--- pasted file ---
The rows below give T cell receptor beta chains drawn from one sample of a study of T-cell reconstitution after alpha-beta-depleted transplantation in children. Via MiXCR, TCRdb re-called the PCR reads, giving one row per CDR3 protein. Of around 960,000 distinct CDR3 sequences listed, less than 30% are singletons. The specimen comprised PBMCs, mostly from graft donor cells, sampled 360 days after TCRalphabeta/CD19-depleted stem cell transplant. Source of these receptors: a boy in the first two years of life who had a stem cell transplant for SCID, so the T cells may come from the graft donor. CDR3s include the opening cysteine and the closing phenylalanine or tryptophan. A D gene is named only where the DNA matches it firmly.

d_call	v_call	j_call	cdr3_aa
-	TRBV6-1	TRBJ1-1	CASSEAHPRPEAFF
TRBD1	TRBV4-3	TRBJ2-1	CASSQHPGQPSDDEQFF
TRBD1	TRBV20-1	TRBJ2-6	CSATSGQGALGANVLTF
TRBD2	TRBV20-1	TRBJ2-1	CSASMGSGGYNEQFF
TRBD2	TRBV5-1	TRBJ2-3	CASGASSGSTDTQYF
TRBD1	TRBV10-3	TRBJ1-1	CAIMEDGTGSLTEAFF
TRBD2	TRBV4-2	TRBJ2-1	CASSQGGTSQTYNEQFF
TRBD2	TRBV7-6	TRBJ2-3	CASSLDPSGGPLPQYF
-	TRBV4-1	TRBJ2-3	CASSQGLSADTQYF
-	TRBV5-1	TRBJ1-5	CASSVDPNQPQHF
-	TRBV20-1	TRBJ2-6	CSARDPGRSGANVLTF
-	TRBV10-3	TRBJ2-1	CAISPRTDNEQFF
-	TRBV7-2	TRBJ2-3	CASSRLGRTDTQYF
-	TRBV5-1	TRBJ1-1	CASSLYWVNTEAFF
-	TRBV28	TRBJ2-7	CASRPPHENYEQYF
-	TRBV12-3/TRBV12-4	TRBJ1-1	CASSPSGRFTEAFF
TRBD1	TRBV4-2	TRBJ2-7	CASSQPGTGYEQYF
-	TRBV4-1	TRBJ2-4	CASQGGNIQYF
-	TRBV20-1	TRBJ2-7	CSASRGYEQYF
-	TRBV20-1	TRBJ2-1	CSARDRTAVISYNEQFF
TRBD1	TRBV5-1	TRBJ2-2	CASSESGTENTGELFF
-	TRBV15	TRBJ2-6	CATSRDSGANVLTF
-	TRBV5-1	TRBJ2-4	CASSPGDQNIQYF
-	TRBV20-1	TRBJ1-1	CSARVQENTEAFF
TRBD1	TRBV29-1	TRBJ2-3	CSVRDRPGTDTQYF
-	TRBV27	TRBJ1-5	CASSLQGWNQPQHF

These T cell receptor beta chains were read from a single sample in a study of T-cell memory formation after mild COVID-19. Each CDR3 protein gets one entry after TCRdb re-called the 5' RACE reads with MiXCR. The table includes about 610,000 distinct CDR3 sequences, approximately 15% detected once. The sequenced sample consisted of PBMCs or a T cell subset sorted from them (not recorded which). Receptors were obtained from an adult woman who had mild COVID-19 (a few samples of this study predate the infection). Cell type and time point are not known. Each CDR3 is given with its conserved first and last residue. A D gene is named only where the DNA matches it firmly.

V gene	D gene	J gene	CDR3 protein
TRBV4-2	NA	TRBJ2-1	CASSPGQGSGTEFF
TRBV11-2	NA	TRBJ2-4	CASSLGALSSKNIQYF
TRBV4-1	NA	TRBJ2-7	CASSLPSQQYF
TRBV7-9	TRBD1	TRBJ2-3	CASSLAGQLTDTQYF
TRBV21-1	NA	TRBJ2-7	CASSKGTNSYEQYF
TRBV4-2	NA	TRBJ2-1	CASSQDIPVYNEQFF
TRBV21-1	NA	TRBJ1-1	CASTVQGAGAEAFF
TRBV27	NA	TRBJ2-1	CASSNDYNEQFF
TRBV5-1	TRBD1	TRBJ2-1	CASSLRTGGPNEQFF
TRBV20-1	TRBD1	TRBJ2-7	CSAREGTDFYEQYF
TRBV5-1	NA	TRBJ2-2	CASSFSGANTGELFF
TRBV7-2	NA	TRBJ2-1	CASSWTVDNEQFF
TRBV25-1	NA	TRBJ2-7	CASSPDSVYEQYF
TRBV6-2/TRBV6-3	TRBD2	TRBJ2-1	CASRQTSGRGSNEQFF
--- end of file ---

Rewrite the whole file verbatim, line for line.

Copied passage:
The rows below give T cell receptor beta chains drawn from one sample of a study of T-cell reconstitution after alpha-beta-depleted transplantation in children. Via MiXCR, TCRdb re-called the PCR reads, giving one row per CDR3 protein. Of around 960,000 distinct CDR3 sequences listed, less than 30% are singletons. The specimen comprised PBMCs, mostly from graft donor cells, sampled 360 days after TCRalphabeta/CD19-depleted stem cell transplant. Source of these receptors: a boy in the first two years of life who had a stem cell transplant for SCID, so the T cells may come from the graft donor. CDR3s include the opening cysteine and the closing phenylalanine or tryptophan. A D gene is named only where the DNA matches it firmly.

d_call	v_call	j_call	cdr3_aa
-	TRBV6-1	TRBJ1-1	CASSEAHPRPEAFF
TRBD1	TRBV4-3	TRBJ2-1	CASSQHPGQPSDDEQFF
TRBD1	TRBV20-1	TRBJ2-6	CSATSGQGALGANVLTF
TRBD2	TRBV20-1	TRBJ2-1	CSASMGSGGYNEQFF
TRBD2	TRBV5-1	TRBJ2-3	CASGASSGSTDTQYF
TRBD1	TRBV10-3	TRBJ1-1	CAIMEDGTGSLTEAFF
TRBD2	TRBV4-2	TRBJ2-1	CASSQGGTSQTYNEQFF
TRBD2	TRBV7-6	TRBJ2-3	CASSLDPSGGPLPQYF
-	TRBV4-1	TRBJ2-3	CASSQGLSADTQYF
-	TRBV5-1	TRBJ1-5	CASSVDPNQPQHF
-	TRBV20-1	TRBJ2-6	CSARDPGRSGANVLTF
-	TRBV10-3	TRBJ2-1	CAISPRTDNEQFF
-	TRBV7-2	TRBJ2-3	CASSRLGRTDTQYF
-	TRBV5-1	TRBJ1-1	CASSLYWVNTEAFF
-	TRBV28	TRBJ2-7	CASRPPHENYEQYF
-	TRBV12-3/TRBV12-4	TRBJ1-1	CASSPSGRFTEAFF
TRBD1	TRBV4-2	TRBJ2-7	CASSQPGTGYEQYF
-	TRBV4-1	TRBJ2-4	CASQGGNIQYF
-	TRBV20-1	TRBJ2-7	CSASRGYEQYF
-	TRBV20-1	TRBJ2-1	CSARDRTAVISYNEQFF
TRBD1	TRBV5-1	TRBJ2-2	CASSESGTENTGELFF
-	TRBV15	TRBJ2-6	CATSRDSGANVLTF
-	TRBV5-1	TRBJ2-4	CASSPGDQNIQYF
-	TRBV20-1	TRBJ1-1	CSARVQENTEAFF
TRBD1	TRBV29-1	TRBJ2-3	CSVRDRPGTDTQYF
-	TRBV27	TRBJ1-5	CASSLQGWNQPQHF

These T cell receptor beta chains were read from a single sample in a study of T-cell memory formation after mild COVID-19. Each CDR3 protein gets one entry after TCRdb re-called the 5' RACE reads with MiXCR. The table includes about 610,000 distinct CDR3 sequences, approximately 15% detected once. The sequenced sample consisted of PBMCs or a T cell subset sorted from them (not recorded which). Receptors were obtained from an adult woman who had mild COVID-19 (a few samples of this study predate the infection). Cell type and time point are not known. Each CDR3 is given with its conserved first and last residue. A D gene is named only where the DNA matches it firmly.

V gene	D gene	J gene	CDR3 protein
TRBV4-2	NA	TRBJ2-1	CASSPGQGSGTEFF
TRBV11-2	NA	TRBJ2-4	CASSLGALSSKNIQYF
TRBV4-1	NA	TRBJ2-7	CASSLPSQQYF
TRBV7-9	TRBD1	TRBJ2-3	CASSLAGQLTDTQYF
TRBV21-1	NA	TRBJ2-7	CASSKGTNSYEQYF
TRBV4-2	NA	TRBJ2-1	CASSQDIPVYNEQFF
TRBV21-1	NA	TRBJ1-1	CASTVQGAGAEAFF
TRBV27	NA	TRBJ2-1	CASSNDYNEQFF
TRBV5-1	TRBD1	TRBJ2-1	CASSLRTGGPNEQFF
TRBV20-1	TRBD1	TRBJ2-7	CSAREGTDFYEQYF
TRBV5-1	NA	TRBJ2-2	CASSFSGANTGELFF
TRBV7-2	NA	TRBJ2-1	CASSWTVDNEQFF
TRBV25-1	NA	TRBJ2-7	CASSPDSVYEQYF
TRBV6-2/TRBV6-3	TRBD2	TRBJ2-1	CASRQTSGRGSNEQFF